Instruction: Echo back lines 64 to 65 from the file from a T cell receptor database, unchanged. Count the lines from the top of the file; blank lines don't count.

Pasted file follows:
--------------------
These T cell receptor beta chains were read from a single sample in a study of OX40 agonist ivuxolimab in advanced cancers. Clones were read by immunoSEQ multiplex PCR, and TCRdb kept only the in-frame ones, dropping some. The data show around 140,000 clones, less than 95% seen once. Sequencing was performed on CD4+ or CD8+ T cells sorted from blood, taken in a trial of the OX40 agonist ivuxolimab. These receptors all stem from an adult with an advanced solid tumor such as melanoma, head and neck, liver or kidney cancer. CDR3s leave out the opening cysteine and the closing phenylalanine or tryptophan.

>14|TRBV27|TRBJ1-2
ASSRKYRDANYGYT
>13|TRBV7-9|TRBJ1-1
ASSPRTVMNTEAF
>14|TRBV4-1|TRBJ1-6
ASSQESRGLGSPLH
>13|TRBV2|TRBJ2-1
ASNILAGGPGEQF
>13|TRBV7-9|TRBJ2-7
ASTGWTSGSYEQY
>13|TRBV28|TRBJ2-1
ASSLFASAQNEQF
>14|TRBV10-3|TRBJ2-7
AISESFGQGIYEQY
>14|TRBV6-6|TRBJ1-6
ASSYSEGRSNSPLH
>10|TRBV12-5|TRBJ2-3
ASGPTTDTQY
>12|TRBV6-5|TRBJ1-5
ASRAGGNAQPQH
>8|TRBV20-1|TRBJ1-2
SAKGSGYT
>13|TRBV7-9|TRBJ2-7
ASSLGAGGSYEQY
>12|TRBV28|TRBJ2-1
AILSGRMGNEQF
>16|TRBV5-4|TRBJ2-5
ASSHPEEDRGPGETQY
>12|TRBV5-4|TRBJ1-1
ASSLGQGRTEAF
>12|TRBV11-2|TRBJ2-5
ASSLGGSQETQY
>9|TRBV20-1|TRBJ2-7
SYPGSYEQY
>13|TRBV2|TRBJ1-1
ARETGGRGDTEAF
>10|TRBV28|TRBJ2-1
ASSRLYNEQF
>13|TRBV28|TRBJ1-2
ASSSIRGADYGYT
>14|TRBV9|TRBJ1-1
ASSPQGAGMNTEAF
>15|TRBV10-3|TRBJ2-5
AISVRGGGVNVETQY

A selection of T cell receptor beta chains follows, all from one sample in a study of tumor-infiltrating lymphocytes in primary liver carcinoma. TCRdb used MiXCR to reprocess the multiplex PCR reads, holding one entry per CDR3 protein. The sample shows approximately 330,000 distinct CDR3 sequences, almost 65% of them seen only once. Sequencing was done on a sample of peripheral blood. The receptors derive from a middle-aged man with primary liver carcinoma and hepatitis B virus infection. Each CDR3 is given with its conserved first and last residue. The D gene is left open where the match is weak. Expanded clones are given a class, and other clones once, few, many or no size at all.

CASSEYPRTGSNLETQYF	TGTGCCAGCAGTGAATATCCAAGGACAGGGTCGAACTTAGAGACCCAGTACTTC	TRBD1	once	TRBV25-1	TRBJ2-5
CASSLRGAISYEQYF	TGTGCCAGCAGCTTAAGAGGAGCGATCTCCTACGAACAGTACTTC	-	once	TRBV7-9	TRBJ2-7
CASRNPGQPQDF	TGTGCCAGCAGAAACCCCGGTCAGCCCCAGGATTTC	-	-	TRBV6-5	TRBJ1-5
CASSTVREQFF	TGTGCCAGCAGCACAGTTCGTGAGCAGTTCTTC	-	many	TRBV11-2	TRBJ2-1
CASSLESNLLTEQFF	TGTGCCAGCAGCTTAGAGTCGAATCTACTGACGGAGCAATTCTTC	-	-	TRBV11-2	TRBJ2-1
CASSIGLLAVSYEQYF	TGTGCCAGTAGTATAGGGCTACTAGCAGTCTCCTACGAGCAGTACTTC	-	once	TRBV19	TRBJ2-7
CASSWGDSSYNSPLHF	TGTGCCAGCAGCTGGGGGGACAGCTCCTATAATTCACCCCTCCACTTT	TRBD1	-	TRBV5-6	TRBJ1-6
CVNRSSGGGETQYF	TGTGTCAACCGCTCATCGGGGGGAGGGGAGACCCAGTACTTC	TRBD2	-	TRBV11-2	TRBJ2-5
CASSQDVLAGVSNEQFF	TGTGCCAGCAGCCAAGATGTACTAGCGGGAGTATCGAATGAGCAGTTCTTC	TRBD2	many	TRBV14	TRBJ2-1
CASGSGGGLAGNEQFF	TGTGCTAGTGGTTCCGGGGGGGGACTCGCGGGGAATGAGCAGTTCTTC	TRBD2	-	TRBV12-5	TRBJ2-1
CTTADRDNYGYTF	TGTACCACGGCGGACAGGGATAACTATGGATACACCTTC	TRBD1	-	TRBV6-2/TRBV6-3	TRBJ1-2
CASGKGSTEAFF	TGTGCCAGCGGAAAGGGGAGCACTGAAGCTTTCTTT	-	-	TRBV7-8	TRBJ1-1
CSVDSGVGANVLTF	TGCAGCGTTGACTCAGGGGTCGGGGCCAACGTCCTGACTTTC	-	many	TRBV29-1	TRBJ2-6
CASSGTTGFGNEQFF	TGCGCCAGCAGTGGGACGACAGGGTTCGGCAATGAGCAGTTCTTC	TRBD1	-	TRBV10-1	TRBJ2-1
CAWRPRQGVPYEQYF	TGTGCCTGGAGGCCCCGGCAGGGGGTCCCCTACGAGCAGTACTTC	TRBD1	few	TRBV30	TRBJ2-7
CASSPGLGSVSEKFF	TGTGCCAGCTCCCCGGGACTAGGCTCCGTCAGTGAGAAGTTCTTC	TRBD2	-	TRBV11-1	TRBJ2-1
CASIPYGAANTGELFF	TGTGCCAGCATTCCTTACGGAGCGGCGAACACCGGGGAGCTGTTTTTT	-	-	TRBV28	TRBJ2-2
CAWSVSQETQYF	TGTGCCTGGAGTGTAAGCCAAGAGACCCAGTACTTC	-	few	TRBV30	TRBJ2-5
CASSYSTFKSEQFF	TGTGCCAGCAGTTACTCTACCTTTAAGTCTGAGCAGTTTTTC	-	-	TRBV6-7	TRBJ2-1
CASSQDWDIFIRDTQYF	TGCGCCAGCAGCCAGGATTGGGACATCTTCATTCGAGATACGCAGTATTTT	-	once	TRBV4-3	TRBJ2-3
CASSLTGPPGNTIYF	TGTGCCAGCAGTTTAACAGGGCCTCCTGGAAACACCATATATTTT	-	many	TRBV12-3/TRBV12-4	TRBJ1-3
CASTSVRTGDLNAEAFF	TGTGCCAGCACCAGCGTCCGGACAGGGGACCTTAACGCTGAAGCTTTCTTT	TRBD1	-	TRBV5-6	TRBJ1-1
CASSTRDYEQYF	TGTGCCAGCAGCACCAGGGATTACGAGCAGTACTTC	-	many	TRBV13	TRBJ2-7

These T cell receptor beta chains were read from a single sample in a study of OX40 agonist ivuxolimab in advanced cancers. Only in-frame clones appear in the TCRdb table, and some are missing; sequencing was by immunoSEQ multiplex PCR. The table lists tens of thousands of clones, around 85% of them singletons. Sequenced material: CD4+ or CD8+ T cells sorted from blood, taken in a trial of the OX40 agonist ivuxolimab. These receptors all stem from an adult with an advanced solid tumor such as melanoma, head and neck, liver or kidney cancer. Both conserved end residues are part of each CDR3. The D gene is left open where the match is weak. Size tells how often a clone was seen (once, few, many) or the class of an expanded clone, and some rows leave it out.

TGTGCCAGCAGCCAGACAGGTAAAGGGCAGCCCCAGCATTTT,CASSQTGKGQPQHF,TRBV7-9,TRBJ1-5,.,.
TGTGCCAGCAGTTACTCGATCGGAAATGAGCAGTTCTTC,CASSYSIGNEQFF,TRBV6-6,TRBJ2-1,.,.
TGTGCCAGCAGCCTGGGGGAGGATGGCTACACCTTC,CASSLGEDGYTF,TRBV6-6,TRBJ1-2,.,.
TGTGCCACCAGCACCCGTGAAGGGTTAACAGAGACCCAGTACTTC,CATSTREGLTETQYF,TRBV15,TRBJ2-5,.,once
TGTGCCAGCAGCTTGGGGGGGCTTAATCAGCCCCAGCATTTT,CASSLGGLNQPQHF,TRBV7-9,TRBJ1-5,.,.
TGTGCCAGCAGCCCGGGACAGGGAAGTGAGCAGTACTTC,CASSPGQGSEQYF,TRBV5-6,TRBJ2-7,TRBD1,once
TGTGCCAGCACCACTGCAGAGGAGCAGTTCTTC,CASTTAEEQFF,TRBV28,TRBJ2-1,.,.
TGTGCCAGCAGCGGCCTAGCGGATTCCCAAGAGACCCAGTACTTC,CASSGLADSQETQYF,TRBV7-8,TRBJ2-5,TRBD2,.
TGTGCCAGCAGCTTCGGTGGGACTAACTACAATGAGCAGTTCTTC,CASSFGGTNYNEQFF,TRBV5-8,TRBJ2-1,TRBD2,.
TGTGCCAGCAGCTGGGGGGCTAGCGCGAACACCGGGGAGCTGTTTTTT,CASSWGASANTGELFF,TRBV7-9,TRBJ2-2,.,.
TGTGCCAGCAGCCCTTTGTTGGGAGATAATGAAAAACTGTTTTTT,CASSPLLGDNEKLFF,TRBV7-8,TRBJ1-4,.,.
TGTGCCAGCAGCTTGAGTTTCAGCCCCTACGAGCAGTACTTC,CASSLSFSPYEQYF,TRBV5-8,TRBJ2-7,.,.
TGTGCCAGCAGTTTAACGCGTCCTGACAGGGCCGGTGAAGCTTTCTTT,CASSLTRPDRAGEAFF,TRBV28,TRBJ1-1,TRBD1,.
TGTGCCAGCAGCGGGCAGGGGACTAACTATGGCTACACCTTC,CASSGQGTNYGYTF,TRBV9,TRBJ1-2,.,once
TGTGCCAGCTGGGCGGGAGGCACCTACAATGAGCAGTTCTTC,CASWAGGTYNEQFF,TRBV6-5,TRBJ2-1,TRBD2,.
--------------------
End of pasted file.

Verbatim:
CAWSVSQETQYF	TGTGCCTGGAGTGTAAGCCAAGAGACCCAGTACTTC	-	few	TRBV30	TRBJ2-5
CASSYSTFKSEQFF	TGTGCCAGCAGTTACTCTACCTTTAAGTCTGAGCAGTTTTTC	-	-	TRBV6-7	TRBJ2-1